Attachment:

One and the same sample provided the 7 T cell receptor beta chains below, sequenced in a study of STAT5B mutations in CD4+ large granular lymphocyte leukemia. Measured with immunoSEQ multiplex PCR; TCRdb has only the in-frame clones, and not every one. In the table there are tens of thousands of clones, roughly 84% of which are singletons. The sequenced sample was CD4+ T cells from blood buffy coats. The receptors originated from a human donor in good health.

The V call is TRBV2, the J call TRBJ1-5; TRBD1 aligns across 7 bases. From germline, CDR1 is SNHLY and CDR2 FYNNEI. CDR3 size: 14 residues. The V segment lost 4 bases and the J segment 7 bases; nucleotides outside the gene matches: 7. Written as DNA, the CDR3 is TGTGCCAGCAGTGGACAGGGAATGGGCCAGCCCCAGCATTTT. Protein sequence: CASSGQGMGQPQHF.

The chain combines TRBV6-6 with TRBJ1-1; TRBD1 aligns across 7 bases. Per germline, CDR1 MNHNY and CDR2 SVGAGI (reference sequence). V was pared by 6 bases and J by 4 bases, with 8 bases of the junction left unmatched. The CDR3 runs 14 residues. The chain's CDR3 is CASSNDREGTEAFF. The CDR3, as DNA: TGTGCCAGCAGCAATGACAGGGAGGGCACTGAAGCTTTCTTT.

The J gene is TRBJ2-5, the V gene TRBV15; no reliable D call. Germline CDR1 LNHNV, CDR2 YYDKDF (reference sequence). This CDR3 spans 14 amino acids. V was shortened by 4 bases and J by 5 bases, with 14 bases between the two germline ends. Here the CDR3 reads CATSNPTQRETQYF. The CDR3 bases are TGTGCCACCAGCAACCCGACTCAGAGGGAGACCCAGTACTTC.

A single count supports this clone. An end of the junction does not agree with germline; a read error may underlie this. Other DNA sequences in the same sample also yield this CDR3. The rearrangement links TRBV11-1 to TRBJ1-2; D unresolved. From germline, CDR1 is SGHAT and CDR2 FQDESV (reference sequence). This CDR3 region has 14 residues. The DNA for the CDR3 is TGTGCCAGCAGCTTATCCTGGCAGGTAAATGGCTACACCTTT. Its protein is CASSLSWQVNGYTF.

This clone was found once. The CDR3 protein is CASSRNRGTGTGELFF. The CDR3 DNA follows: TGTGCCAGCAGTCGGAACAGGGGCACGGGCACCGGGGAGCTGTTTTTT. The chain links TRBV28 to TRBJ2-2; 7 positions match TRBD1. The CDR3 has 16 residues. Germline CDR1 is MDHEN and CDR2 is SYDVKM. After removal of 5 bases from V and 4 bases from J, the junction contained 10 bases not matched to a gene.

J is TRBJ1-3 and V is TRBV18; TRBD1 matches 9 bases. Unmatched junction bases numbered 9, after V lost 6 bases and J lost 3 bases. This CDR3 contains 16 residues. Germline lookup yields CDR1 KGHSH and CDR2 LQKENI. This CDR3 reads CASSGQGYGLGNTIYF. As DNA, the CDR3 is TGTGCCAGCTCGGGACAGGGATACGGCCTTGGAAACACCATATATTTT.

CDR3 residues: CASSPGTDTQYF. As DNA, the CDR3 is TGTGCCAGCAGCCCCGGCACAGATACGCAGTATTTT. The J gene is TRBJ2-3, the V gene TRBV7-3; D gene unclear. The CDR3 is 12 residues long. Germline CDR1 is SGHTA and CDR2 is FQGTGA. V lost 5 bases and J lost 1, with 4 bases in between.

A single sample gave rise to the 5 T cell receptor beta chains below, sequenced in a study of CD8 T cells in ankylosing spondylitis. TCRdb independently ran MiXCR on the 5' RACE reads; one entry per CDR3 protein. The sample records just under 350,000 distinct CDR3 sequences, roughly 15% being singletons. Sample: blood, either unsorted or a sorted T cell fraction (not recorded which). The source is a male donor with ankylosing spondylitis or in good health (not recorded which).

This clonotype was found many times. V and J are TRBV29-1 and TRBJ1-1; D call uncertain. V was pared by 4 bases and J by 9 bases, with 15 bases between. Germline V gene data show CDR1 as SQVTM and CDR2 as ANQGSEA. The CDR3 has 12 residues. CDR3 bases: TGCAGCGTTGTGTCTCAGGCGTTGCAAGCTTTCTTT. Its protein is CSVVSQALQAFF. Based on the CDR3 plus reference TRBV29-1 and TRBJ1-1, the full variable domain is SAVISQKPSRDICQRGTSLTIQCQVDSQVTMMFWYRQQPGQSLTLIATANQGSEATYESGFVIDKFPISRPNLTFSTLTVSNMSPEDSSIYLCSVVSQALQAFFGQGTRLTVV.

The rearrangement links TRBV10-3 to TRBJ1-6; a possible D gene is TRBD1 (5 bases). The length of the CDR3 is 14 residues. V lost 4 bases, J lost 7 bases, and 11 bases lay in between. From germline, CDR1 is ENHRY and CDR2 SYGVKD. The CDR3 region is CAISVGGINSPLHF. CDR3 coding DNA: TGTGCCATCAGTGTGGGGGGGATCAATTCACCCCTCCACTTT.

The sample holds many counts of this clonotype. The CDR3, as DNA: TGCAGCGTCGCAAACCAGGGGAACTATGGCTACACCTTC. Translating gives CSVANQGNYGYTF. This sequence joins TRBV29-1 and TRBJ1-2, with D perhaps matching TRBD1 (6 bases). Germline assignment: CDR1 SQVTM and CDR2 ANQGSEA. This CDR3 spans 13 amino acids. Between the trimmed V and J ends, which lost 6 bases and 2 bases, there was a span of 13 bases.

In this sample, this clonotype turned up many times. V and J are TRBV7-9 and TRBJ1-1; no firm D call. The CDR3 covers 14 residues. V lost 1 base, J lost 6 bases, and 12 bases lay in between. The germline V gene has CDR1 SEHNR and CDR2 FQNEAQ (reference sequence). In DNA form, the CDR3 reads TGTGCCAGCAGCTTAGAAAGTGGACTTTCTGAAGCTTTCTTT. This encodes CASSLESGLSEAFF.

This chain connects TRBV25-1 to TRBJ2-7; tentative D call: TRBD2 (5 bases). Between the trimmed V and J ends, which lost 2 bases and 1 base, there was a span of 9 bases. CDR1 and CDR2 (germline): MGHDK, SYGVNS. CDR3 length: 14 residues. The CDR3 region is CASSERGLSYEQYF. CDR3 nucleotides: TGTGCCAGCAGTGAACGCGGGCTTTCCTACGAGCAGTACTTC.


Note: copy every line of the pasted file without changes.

One and the same sample provided the 7 T cell receptor beta chains below, sequenced in a study of STAT5B mutations in CD4+ large granular lymphocyte leukemia. Measured with immunoSEQ multiplex PCR; TCRdb has only the in-frame clones, and not every one. In the table there are tens of thousands of clones, roughly 84% of which are singletons. The sequenced sample was CD4+ T cells from blood buffy coats. The receptors originated from a human donor in good health.

The V call is TRBV2, the J call TRBJ1-5; TRBD1 aligns across 7 bases. From germline, CDR1 is SNHLY and CDR2 FYNNEI. CDR3 size: 14 residues. The V segment lost 4 bases and the J segment 7 bases; nucleotides outside the gene matches: 7. Written as DNA, the CDR3 is TGTGCCAGCAGTGGACAGGGAATGGGCCAGCCCCAGCATTTT. Protein sequence: CASSGQGMGQPQHF.

The chain combines TRBV6-6 with TRBJ1-1; TRBD1 aligns across 7 bases. Per germline, CDR1 MNHNY and CDR2 SVGAGI (reference sequence). V was pared by 6 bases and J by 4 bases, with 8 bases of the junction left unmatched. The CDR3 runs 14 residues. The chain's CDR3 is CASSNDREGTEAFF. The CDR3, as DNA: TGTGCCAGCAGCAATGACAGGGAGGGCACTGAAGCTTTCTTT.

The J gene is TRBJ2-5, the V gene TRBV15; no reliable D call. Germline CDR1 LNHNV, CDR2 YYDKDF (reference sequence). This CDR3 spans 14 amino acids. V was shortened by 4 bases and J by 5 bases, with 14 bases between the two germline ends. Here the CDR3 reads CATSNPTQRETQYF. The CDR3 bases are TGTGCCACCAGCAACCCGACTCAGAGGGAGACCCAGTACTTC.

A single count supports this clone. An end of the junction does not agree with germline; a read error may underlie this. Other DNA sequences in the same sample also yield this CDR3. The rearrangement links TRBV11-1 to TRBJ1-2; D unresolved. From germline, CDR1 is SGHAT and CDR2 FQDESV (reference sequence). This CDR3 region has 14 residues. The DNA for the CDR3 is TGTGCCAGCAGCTTATCCTGGCAGGTAAATGGCTACACCTTT. Its protein is CASSLSWQVNGYTF.

This clone was found once. The CDR3 protein is CASSRNRGTGTGELFF. The CDR3 DNA follows: TGTGCCAGCAGTCGGAACAGGGGCACGGGCACCGGGGAGCTGTTTTTT. The chain links TRBV28 to TRBJ2-2; 7 positions match TRBD1. The CDR3 has 16 residues. Germline CDR1 is MDHEN and CDR2 is SYDVKM. After removal of 5 bases from V and 4 bases from J, the junction contained 10 bases not matched to a gene.

J is TRBJ1-3 and V is TRBV18; TRBD1 matches 9 bases. Unmatched junction bases numbered 9, after V lost 6 bases and J lost 3 bases. This CDR3 contains 16 residues. Germline lookup yields CDR1 KGHSH and CDR2 LQKENI. This CDR3 reads CASSGQGYGLGNTIYF. As DNA, the CDR3 is TGTGCCAGCTCGGGACAGGGATACGGCCTTGGAAACACCATATATTTT.

CDR3 residues: CASSPGTDTQYF. As DNA, the CDR3 is TGTGCCAGCAGCCCCGGCACAGATACGCAGTATTTT. The J gene is TRBJ2-3, the V gene TRBV7-3; D gene unclear. The CDR3 is 12 residues long. Germline CDR1 is SGHTA and CDR2 is FQGTGA. V lost 5 bases and J lost 1, with 4 bases in between.

A single sample gave rise to the 5 T cell receptor beta chains below, sequenced in a study of CD8 T cells in ankylosing spondylitis. TCRdb independently ran MiXCR on the 5' RACE reads; one entry per CDR3 protein. The sample records just under 350,000 distinct CDR3 sequences, roughly 15% being singletons. Sample: blood, either unsorted or a sorted T cell fraction (not recorded which). The source is a male donor with ankylosing spondylitis or in good health (not recorded which).

This clonotype was found many times. V and J are TRBV29-1 and TRBJ1-1; D call uncertain. V was pared by 4 bases and J by 9 bases, with 15 bases between. Germline V gene data show CDR1 as SQVTM and CDR2 as ANQGSEA. The CDR3 has 12 residues. CDR3 bases: TGCAGCGTTGTGTCTCAGGCGTTGCAAGCTTTCTTT. Its protein is CSVVSQALQAFF. Based on the CDR3 plus reference TRBV29-1 and TRBJ1-1, the full variable domain is SAVISQKPSRDICQRGTSLTIQCQVDSQVTMMFWYRQQPGQSLTLIATANQGSEATYESGFVIDKFPISRPNLTFSTLTVSNMSPEDSSIYLCSVVSQALQAFFGQGTRLTVV.

The rearrangement links TRBV10-3 to TRBJ1-6; a possible D gene is TRBD1 (5 bases). The length of the CDR3 is 14 residues. V lost 4 bases, J lost 7 bases, and 11 bases lay in between. From germline, CDR1 is ENHRY and CDR2 SYGVKD. The CDR3 region is CAISVGGINSPLHF. CDR3 coding DNA: TGTGCCATCAGTGTGGGGGGGATCAATTCACCCCTCCACTTT.

The sample holds many counts of this clonotype. The CDR3, as DNA: TGCAGCGTCGCAAACCAGGGGAACTATGGCTACACCTTC. Translating gives CSVANQGNYGYTF. This sequence joins TRBV29-1 and TRBJ1-2, with D perhaps matching TRBD1 (6 bases). Germline assignment: CDR1 SQVTM and CDR2 ANQGSEA. This CDR3 spans 13 amino acids. Between the trimmed V and J ends, which lost 6 bases and 2 bases, there was a span of 13 bases.

In this sample, this clonotype turned up many times. V and J are TRBV7-9 and TRBJ1-1; no firm D call. The CDR3 covers 14 residues. V lost 1 base, J lost 6 bases, and 12 bases lay in between. The germline V gene has CDR1 SEHNR and CDR2 FQNEAQ (reference sequence). In DNA form, the CDR3 reads TGTGCCAGCAGCTTAGAAAGTGGACTTTCTGAAGCTTTCTTT. This encodes CASSLESGLSEAFF.

This chain connects TRBV25-1 to TRBJ2-7; tentative D call: TRBD2 (5 bases). Between the trimmed V and J ends, which lost 2 bases and 1 base, there was a span of 9 bases. CDR1 and CDR2 (germline): MGHDK, SYGVNS. CDR3 length: 14 residues. The CDR3 region is CASSERGLSYEQYF. CDR3 nucleotides: TGTGCCAGCAGTGAACGCGGGCTTTCCTACGAGCAGTACTTC.